yaduta asmin satīdaṃ bhavaty
asyotpadād idam utpadyate |
yaduta asmin asatīdaṃ na bhavaty
asya nirodhād idaṃ nirudhyate ||

यदुतास्मिन्सतीदं भवत्यस्योत्पदादिदमुत्पद्यते ।
यदुतास्मिनसतीदं न भवत्यास्य निरोधादिदं निरुध्यते ॥

26 October 2015

Pratītyasamutpāda in Sanskrit

A photo posted by jayarava (@jayarava) on

17 October 2015



Seed syllable of the 
Prajñāpāramitāhṛdaya (Heart Sutra)
combines dhiḥ and mma 
with short i as per modern 
Shingon interpretations

27 September 2015

The Heart Sūtra in Devanāgarī

       न          म          स्स        र्व          ज्ञा         य          ॥      
     सि         द्ध          म          स्रु          ॥          आ         र्या         व          लो       
कि         ते          श्व         रो         बो         धि         स          त्वो        ग          म्भी      
रं          प्र          ज्ञ          पा         र          मि         ता         च          र्यां         च         
र          मा         णो        व्य         व          लो        क          य          ति         स्म       
प          ञ्च         स्क        न्धां       स्तां       श्च         श्व         भा        व          शू         
न्या        न्प         श्य         ति         स्म        ।           इ          ह          शा        रि        
पु          त्र          रू          पं          शू          न्य         ता         शू          न्य         तै         
व          रू          पं          रू          पा         न्न          पृ          थ          क्          श         
न्य         ता         शू          न्य         ता         या         न          पृ          थ          ग्रू         
पं                                         मे                    वे                    ना         सं         
ज्ञ          सं          स्का       रो         वि         ज्ञ          नं          ।           इ          ह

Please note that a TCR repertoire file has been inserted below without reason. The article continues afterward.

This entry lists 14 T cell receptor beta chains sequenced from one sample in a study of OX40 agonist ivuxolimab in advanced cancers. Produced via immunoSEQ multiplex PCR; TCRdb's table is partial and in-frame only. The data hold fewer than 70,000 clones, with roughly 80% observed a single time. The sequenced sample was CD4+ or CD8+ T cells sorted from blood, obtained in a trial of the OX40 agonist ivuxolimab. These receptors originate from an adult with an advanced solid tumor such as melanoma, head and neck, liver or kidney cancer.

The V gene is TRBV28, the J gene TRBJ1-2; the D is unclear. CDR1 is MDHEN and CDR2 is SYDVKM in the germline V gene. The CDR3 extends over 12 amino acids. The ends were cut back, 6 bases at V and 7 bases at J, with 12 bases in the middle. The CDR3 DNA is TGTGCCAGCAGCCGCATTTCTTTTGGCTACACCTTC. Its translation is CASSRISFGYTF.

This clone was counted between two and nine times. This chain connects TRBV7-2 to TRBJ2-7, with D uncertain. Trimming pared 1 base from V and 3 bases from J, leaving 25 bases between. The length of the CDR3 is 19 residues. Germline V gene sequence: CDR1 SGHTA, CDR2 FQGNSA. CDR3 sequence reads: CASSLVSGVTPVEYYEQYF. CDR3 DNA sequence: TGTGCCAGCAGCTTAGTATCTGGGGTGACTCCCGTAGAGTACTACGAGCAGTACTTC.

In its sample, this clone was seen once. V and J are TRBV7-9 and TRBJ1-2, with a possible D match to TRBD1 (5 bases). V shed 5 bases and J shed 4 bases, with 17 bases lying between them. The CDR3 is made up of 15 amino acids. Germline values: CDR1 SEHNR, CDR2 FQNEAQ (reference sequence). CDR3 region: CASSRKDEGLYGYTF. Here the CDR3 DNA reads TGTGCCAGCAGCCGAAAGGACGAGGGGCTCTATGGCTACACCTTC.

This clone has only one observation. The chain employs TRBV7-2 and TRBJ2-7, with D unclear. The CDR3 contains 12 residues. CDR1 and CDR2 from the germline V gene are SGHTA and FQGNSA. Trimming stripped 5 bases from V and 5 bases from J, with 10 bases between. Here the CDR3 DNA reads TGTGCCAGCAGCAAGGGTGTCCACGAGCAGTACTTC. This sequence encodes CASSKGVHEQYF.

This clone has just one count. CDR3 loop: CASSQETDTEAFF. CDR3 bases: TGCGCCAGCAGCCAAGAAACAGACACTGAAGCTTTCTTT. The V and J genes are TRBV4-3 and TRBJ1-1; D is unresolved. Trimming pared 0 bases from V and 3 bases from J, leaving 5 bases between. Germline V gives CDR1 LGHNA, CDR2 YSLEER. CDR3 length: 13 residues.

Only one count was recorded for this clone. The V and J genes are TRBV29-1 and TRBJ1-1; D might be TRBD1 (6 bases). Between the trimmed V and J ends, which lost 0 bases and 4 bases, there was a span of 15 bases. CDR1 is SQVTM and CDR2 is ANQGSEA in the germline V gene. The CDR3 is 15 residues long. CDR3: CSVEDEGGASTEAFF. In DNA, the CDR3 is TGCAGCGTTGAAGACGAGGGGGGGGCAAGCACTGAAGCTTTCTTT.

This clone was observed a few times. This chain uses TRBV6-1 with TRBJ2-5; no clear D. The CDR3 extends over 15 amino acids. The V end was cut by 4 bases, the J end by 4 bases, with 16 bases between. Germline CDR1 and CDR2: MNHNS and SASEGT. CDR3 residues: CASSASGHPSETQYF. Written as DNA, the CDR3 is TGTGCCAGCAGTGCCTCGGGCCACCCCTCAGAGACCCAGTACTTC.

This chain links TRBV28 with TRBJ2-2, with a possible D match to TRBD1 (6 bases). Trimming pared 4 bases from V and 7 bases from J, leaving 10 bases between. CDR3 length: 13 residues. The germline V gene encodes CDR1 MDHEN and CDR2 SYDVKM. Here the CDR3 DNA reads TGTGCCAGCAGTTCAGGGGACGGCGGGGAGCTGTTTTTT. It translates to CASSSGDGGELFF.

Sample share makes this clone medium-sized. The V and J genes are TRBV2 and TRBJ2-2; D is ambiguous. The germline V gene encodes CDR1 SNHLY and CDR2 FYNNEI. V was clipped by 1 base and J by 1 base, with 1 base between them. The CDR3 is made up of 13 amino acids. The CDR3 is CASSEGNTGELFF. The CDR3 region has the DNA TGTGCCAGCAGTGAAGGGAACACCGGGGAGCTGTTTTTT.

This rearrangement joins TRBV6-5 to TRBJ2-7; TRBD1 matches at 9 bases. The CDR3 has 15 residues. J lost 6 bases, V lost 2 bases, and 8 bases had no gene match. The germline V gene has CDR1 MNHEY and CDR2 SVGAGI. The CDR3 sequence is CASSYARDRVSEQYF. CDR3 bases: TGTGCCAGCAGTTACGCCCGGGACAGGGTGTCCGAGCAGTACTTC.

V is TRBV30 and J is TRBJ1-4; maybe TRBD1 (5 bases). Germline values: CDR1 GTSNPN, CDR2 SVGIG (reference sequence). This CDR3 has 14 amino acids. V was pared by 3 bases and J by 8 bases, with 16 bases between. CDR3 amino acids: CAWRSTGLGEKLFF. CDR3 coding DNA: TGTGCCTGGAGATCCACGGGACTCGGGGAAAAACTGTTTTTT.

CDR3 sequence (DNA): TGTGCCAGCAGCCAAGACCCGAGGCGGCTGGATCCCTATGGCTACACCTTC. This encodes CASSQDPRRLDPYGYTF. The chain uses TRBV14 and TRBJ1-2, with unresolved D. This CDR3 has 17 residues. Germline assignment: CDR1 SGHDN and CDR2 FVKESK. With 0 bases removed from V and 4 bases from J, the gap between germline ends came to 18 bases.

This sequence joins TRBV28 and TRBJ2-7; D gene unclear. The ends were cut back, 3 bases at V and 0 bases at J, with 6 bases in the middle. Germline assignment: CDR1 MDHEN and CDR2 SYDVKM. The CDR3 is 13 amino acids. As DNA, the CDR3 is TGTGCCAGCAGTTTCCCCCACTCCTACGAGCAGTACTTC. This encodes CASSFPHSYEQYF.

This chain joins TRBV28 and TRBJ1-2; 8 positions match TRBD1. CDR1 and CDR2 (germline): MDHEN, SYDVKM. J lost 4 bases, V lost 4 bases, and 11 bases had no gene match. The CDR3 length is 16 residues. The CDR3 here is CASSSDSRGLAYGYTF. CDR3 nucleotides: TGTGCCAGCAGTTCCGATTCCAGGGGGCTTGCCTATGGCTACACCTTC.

शा        रि         पु          त्र          स          र्व          ध          र्माः        शू          न्य        
ता         ल          क्ष          णा        अ          नु          त्प         न्ना        अ          नि        
रु          द्धा        अ          म          ला        अ          वि         म          ला        अ         
नू          ना         अ          प          रि         पू          र्णाः       ।           त          स्मा      
च्छा       रि         पु          त्र          शू          न्य         ता         यां         न          रू         
पं          न          वे          द          ना         न          सं          ज्ञा         न          सं         
स्का       राः        न          वि         ज्ञा         नं          ।           न          च          क्षु         
र्न          श्रो        त्रं          न          घ्रा         नं          न          जि        ह्वा       न         
का         यो                             नः                              रू          पं                   
श          ब्दो        न          ग          न्दो        न          र          सो         न          स्प्र        
ष्ट          व्य         न          ध          र्मः         ।           न          च          क्षू          र्धा        
तु          र्या         व          न्न          मा         नो         वि         ज्ञ          न          धा        
तुः         ।           ना         वि         द्या        ना         वि         द्या        क्ष          यो        
या         व          न्न          ज          रा         म          र          णं          न          ज         
रा         म          र          ण          क्ष          यो         ।           न          दुः         खो       
न          स          मु          द          यो         न          नि         रो         धो         न         
मा         र्गः         ।           न          ज्ञ          नं       न          प्रा         प्तिः        ।          
त          स्मा       च्छा       रि         पु          तर        अ          प्रा         प्ति         त्वा       
द्बो         धि                   त्व         स्य         प्र          ज्ञा         पा         रा         मि        
ता         मा         श्रि        त्य         वि         ह          र          त्य         चि        त्ता       
व          र          णः         ।           चि        त्ता        व          र          ण          ना        
स्ति       त्वा        द          त्र          स्त्रो        वि         प          र्या         सा         ति        
क्रा         न्तो        नि         र्वा         ण          प          र्य          व          सा         नं      
।           त्र्य         ध्व         व्य         च          स्थि       ताः        स          र्व          बु